These days good news is rare in the field of religious liberty. But while the case of Pakistan remains serious, good news should be heralded.
by Marco Respinti
More often than not, reporting on religious liberty means giving specialists and the general public alike bad news of discrimination, violence, torture, and death. Good news, though rare, should thus be always heralded.
Pakistan, for example, is a country where bigotry may take the face of prominent public figures who make a career of offending minorities, the form of “informal apartheid” for non-mainstream creeds, the aspect of forcible conversions, and even the shape of open persecution. This is the case of the famous and notorious “blasphemy law”, though which non-Muslim may be sentenced up to the death penalty based on scarce and often fake evidence. Thus, good news from Pakistan is really a major event.
The High Court in the city of Lahore has granted bail to Nabeel Masih, a Christian, says his lawyer Naseeb Anjum. The man was arrested in 2018 when he was 16, after a mob accused him of committing blasphemy by liking and sharing a picture of Mecca’s Kaaba on Facebook that was accused of being disrespectful. For four years, he remained in prison with this terrible accusation pending on his head, with the perspective of serving a total of 10 years in jail as he was sentenced. He was the youngest defendant convicted of blasphemy in Pakistan.
The British Asian Christian Association, which operates from London, UK, has sided by Masih ever since and now rightfully rejoice, even if it is still unclear when the young man will be actually freed and what will happen next.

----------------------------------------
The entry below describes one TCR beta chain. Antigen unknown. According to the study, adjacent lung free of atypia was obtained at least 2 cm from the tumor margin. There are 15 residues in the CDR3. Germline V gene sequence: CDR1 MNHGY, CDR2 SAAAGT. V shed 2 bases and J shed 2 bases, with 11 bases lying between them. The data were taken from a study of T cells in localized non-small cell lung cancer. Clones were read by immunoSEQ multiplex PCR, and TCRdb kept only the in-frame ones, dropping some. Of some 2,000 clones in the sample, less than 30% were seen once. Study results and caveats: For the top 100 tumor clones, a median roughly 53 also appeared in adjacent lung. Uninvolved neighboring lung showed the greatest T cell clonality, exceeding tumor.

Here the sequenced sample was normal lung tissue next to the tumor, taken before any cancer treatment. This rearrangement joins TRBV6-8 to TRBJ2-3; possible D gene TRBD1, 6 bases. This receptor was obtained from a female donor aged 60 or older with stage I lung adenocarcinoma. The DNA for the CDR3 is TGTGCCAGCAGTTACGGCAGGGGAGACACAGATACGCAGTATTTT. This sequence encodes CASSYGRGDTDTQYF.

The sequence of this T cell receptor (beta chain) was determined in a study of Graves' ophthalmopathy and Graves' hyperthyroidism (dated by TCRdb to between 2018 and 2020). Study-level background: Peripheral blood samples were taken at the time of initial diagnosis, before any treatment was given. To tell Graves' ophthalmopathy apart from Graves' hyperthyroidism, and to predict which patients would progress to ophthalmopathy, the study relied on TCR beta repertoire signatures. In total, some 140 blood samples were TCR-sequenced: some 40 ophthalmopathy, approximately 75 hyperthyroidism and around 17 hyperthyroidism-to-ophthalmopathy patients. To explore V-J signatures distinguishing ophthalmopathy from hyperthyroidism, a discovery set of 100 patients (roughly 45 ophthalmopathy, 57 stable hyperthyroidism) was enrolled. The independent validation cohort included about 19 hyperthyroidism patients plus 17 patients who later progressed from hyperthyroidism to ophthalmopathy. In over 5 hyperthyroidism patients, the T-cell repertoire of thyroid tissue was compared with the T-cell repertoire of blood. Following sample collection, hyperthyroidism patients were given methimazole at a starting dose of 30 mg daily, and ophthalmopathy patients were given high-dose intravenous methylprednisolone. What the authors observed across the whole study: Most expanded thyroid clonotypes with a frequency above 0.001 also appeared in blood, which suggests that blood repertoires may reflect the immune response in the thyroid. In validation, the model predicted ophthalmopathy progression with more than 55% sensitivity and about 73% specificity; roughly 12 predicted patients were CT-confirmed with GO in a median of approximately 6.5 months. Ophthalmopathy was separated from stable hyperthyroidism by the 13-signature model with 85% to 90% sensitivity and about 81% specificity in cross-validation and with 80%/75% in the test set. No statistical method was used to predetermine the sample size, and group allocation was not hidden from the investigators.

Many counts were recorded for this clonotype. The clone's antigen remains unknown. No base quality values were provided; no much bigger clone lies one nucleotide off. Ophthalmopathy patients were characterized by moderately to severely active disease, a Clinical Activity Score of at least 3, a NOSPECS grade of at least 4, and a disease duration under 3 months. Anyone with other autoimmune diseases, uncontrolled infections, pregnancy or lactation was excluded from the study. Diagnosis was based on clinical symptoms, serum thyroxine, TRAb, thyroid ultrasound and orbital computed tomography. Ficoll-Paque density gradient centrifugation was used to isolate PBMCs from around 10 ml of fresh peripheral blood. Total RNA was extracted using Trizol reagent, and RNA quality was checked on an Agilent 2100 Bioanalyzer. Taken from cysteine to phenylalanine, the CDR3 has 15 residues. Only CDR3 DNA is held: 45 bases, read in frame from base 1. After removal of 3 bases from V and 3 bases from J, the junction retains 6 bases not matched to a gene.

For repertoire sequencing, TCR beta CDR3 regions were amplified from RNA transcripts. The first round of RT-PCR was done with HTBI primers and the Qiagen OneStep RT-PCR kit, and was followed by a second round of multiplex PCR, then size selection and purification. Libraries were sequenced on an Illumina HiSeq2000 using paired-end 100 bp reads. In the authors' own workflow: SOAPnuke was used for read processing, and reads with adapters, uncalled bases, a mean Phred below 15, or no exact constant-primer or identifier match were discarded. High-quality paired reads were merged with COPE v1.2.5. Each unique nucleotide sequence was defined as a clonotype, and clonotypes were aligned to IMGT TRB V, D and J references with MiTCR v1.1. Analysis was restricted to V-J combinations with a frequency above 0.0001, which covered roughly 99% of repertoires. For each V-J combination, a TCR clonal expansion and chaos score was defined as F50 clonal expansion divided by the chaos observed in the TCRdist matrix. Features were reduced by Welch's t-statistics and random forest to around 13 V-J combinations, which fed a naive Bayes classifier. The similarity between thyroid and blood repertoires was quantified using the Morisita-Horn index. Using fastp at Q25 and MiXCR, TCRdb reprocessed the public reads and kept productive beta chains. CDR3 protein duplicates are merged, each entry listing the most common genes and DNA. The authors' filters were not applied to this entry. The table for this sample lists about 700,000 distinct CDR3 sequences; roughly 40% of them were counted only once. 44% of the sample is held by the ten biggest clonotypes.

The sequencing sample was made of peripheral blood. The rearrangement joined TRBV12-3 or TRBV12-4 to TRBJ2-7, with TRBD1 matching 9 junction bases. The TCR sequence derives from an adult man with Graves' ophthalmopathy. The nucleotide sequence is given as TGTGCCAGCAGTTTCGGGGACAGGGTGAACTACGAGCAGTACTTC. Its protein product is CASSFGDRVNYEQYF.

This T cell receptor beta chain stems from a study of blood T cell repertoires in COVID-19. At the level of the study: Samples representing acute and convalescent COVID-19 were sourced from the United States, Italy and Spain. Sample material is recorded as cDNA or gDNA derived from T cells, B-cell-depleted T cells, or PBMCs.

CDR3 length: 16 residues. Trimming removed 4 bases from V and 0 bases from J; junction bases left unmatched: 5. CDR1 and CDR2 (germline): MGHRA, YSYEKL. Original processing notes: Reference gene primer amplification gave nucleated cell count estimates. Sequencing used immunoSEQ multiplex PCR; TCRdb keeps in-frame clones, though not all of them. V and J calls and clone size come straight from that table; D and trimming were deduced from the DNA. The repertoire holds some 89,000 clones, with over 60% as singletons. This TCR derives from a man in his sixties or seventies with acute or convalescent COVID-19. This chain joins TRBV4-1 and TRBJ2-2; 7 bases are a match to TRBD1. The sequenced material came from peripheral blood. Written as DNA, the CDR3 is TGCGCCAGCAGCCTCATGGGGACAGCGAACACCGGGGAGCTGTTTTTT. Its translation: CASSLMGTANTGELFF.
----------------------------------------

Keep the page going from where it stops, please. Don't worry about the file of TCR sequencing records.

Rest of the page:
On the other hand, the situation in the country remains very serious. Amnesty International documented it in a report released in December 2016 illustrating the period between 2011 and 2015: it is the most updated and recent, being that span of time the largest and latest for which data is available. The recorded blasphemy cases filed in Pakistan for that period are 1,296. After more than four years from that (so far) last and latest report the number has certainly increased.
One clear, unimpeachable, and authoritative judgment explains this tragedy: “The majority of blasphemy cases are based on false accusations stemming from property issues or other personal or family vendettas rather than genuine instances of blasphemy and they inevitably lead to mob violence against the entire community.” It is contained in the Amnesty International 2016 report and it was uttered during the Supreme Court judgment in Malik Muhammad Mumtaz Qadri v. the State of October 7, 2015.